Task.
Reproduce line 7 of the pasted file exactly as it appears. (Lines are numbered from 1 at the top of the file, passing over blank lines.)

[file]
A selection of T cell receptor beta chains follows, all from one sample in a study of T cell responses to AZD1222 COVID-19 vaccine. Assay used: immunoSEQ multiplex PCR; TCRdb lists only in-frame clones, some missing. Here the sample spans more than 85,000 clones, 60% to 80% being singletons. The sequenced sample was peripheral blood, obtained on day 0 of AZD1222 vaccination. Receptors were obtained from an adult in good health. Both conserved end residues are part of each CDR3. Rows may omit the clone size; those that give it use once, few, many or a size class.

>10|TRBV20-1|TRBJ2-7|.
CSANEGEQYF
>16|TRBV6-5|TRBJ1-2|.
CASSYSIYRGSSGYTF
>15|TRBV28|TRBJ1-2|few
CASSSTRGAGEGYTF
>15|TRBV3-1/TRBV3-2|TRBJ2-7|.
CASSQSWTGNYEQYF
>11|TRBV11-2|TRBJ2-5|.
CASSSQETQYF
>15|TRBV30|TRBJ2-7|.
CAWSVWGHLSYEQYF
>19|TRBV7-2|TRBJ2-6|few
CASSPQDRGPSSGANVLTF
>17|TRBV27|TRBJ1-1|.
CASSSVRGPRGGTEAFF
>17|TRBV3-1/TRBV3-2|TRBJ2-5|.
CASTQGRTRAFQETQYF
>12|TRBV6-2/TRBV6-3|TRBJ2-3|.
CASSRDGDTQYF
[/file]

CASSSTRGAGEGYTF